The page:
Hubert Stanley Wall
|Hubert Stanley Wall|
December 2, 1902|
Rockwell City, Iowa
|Died||September 12, 1971
Institute for Advanced Study
Illinois Institute of Technology
University of Texas
|Alma mater||University of Wisconsin–Madison|
|Doctoral advisor||Edward Burr Van Vleck|
|Doctoral students||Dan Mauldin|
|Known for||continued fractions
Hubert Stanley Wall (December 2, 1902 – September 12, 1971) was an American mathematician who worked primarily in the field of continued fractions. He is also known as one of the leading proponents of the Moore method of teaching.
Early life and education
Wall was born in Rockwell City, Iowa on December 2, 1902. He received the Bachelor of Arts and Master of Arts degrees from Cornell College in Mount Vernon, Iowa in 1924. He received his Ph.D. degree from the University of Wisconsin (now University of Wisconsin–Madison) in 1927.
He married Mary Kate Parker, a lawyer and Texas assistant Attorney General. Her specialty was election law.
Upon receiving his Ph.D. Wall joined the faculty at Northwestern University and stayed until 1944 except for the academic year 1938–1939 when he was at the Institute for Advanced Study. He then went to the Illinois Institute of Technology for two years before moving in 1946 to the University of Texas where he spent the rest of his career.:235 He became an emeritus professor in 1970.
Most of Wall's mathematical research was in various aspects of the analytic theory of continued fractions. This included the theory of positive-definite continued fractions, convergence results for continued fractions, parabola theorems, Hausdorff moments, and Hausdorff summability. He studied the polynomials now named Wall polynomials after him.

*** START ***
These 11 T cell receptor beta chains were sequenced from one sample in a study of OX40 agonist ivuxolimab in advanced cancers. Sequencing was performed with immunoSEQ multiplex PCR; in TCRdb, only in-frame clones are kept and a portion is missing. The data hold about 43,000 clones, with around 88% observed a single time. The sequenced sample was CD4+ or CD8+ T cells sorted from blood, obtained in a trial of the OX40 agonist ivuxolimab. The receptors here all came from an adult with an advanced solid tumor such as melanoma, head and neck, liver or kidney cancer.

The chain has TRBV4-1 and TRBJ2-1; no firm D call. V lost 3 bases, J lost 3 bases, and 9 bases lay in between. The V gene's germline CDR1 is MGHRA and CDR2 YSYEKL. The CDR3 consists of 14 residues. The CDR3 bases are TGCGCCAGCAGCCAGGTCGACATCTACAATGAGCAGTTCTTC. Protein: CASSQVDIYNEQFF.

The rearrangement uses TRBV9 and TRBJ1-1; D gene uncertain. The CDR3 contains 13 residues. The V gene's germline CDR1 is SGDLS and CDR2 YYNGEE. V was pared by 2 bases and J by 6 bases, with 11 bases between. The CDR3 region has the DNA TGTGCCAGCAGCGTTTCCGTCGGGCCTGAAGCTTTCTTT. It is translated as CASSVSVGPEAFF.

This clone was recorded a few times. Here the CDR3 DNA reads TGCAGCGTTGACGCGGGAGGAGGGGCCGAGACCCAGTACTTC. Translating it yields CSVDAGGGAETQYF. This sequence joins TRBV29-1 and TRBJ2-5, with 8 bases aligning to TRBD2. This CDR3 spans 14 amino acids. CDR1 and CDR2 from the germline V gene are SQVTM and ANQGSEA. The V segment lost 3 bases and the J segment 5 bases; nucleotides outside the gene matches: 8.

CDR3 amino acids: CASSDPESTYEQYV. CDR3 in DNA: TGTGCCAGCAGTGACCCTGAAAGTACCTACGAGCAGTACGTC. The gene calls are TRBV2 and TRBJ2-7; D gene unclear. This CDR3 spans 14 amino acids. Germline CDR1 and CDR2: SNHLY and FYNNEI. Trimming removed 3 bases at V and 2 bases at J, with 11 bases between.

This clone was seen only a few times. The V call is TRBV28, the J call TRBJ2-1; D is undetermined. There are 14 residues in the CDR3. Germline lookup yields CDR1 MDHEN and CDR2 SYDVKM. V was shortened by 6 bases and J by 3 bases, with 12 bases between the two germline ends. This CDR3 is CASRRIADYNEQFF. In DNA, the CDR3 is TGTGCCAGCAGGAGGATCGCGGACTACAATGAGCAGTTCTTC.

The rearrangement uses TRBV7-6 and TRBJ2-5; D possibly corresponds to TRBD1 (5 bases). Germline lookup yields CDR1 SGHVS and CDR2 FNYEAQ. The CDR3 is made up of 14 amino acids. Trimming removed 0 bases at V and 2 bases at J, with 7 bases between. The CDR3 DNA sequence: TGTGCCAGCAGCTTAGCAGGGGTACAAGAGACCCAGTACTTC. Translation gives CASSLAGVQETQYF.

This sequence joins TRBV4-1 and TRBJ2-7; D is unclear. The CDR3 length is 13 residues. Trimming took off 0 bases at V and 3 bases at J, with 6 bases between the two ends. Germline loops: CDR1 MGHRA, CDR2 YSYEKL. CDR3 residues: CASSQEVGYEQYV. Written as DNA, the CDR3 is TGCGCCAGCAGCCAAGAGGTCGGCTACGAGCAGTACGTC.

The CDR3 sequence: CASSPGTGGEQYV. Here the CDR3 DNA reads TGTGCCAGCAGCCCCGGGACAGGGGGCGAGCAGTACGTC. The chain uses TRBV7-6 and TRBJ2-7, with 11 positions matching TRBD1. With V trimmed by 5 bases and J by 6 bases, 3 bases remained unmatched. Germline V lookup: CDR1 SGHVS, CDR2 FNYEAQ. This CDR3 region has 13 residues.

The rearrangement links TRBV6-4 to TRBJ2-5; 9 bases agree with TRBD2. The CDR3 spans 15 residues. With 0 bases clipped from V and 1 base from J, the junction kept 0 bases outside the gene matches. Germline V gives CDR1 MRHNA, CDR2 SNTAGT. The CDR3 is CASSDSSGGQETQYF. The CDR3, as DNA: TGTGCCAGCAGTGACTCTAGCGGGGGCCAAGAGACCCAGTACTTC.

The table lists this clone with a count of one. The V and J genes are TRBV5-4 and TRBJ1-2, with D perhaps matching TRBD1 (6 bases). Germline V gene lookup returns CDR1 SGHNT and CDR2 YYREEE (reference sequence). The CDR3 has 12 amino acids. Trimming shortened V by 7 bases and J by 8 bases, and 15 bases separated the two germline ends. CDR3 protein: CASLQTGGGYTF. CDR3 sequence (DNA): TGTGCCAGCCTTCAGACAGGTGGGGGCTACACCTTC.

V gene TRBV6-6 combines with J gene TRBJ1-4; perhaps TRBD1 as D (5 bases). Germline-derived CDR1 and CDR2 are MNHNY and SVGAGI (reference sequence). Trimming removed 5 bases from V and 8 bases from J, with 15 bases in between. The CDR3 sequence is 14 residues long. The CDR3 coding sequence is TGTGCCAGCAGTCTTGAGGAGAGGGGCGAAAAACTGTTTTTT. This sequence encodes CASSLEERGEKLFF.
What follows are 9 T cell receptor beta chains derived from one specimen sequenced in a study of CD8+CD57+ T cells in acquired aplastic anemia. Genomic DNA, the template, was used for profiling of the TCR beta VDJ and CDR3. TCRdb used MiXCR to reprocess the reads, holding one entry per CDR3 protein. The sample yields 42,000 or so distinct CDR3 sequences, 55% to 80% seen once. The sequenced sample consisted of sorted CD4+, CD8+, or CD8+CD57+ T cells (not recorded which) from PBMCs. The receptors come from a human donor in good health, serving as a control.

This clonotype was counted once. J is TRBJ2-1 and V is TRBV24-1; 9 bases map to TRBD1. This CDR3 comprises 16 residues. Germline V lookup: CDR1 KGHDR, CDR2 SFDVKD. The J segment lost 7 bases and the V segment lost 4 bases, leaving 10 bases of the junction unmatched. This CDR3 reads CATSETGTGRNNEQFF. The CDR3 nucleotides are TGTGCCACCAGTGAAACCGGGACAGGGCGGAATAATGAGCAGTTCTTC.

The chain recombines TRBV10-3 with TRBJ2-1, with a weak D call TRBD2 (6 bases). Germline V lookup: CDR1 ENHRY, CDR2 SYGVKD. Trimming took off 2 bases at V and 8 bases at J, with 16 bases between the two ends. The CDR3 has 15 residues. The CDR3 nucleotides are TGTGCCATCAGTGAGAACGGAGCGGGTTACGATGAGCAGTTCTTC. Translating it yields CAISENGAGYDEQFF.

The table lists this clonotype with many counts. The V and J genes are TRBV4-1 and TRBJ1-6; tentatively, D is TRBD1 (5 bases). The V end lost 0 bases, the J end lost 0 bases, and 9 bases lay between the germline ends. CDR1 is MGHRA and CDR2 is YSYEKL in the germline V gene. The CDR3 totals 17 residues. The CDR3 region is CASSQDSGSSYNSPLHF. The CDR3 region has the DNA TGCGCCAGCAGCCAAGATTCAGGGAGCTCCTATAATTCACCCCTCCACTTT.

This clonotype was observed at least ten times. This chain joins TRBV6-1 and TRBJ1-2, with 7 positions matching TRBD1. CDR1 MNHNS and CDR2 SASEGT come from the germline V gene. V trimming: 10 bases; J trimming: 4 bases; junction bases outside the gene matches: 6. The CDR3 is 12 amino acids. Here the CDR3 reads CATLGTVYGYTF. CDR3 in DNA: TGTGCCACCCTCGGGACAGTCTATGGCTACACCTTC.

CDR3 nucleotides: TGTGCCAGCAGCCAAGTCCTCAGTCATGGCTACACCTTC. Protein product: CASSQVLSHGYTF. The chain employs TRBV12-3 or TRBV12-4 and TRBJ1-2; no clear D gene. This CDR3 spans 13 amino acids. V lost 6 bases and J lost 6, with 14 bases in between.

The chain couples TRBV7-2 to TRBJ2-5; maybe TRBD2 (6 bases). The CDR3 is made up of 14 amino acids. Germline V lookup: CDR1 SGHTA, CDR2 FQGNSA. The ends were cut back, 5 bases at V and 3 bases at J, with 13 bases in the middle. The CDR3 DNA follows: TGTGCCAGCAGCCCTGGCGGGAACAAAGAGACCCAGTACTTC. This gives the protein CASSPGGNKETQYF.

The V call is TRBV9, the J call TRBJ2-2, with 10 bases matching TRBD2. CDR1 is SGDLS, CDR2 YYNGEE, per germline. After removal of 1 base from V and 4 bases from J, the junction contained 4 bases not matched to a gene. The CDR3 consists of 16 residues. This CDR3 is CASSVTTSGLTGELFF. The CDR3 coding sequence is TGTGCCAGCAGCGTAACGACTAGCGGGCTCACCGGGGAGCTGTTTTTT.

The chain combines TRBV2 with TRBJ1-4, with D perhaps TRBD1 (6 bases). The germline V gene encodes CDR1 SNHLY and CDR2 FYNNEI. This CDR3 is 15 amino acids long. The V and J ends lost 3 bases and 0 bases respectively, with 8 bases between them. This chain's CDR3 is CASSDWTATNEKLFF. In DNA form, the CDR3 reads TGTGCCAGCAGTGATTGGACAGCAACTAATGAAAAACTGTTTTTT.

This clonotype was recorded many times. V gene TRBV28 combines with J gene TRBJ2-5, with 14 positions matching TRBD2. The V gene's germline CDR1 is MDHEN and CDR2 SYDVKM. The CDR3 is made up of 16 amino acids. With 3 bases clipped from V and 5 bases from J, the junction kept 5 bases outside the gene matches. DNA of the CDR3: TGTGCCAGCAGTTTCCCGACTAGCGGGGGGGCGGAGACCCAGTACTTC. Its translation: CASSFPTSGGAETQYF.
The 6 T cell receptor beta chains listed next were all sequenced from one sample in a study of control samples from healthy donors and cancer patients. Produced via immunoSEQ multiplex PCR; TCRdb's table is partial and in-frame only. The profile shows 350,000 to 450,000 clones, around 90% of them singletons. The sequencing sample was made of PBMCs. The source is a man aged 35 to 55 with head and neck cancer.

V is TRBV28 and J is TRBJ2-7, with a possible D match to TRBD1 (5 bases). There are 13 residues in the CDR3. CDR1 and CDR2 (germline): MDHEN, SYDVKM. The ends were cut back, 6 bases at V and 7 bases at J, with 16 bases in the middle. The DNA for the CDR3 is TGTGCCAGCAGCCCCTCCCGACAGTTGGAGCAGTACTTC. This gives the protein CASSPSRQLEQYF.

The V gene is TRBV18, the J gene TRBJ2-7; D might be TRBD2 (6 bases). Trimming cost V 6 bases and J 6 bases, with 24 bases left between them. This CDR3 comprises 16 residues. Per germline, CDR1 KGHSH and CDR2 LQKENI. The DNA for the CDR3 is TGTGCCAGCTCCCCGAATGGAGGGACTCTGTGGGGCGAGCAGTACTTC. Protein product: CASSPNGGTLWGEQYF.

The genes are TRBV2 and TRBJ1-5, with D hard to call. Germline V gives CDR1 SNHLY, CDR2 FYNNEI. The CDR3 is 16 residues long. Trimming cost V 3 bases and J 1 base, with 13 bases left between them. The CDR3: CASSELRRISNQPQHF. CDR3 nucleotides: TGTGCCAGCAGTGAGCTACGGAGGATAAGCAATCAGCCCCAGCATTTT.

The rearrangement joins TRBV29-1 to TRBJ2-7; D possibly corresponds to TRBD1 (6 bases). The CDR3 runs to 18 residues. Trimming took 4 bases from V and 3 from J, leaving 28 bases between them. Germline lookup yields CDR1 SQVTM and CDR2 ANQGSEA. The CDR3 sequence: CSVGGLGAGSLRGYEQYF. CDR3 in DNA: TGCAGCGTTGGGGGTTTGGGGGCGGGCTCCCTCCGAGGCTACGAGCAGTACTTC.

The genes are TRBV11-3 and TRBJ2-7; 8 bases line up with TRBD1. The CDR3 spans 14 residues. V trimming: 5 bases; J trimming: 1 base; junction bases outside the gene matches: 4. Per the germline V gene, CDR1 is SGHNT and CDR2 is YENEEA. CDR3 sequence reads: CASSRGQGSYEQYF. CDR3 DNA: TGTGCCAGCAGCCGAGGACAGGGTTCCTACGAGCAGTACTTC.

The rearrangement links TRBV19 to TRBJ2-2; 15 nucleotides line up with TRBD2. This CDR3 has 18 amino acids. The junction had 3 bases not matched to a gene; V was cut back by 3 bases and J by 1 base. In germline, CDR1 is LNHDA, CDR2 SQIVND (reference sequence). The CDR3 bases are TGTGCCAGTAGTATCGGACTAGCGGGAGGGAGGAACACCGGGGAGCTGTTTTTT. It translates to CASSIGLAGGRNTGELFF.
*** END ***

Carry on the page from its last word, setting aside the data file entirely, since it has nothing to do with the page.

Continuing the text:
While at Texas Wall was a prominent practitioner of the Moore method of teaching. John Parker wrote, "Wall had long ago thrown himself wholeheartedly into the Moore tradition, with his own interpretation of the Moore method, and there was a good deal of cross pollination of students through their courses, some steered to the PhD by Moore and others by Wall and [Hyman J.] Ettlinger. Between them, they continued to dominate PhD guidance in Pure Mathematics throughout the 1950s and 1960s." :285 The University of Texas memorial to Wall suggests that he may have picked up some of these ideas at Northwestern from Van Vleck and Hellinger and says, "Since there were already people on the Texas faculty who had used innovative techniques (chiefly Robert Lee Moore and some of his colleagues), Wall tried their methods. For him and for his students it was an unqualified success." :3
Wall had 66 doctoral students, 61 at the University of Texas. 
- Wall, H. S. (2000) . Analytic Theory of Continued Fractions. Providence: American Mathematical Society. ISBN 978-0-8218-2106-0. OCLC 43311799.
- Wall, H. S. (1969) . Creative Mathematics. Univ of Texas Press. ISBN 0-292-71039-9.
- "Wall, Hubert Stanley". Who Was Who in America V. Marquis Who's Who. 1973. p. 752. ISBN 0-8379-0205-3. OCLC 13864526.
- "In Memoriam Hubert Stanley Wall". Memorial Resolutions and Biographical Sketches. University of Texas at Austin Faculty Council. Retrieved 2008-09-23.
- Parker, John (2005). R. L. Moore: Mathematician and Teacher. Mathematical Association of America. ISBN 0-88385-550-X. OCLC 57533062.
- Bing, RH; Raymond L. Wilder, Walter Scott, Paul Olum, Lorene Rogers, William T. Eaton (1976-01-24). "Presentation Breakfast of The University of Texas at Austin Mathematics Award Honoring the Memory of Professor Robert Lee Moore and Professor Hubert Stanley Wall". University of Texas. Retrieved 2008-09-23.
- Thron, W. J. (1949). "Review: H. S. Wall, Analytic theory of continued fractions". Bull. Amer. Math. Soc. 55 (11): 1083–1085. doi:10.1090/s0002-9904-1949-09319-9.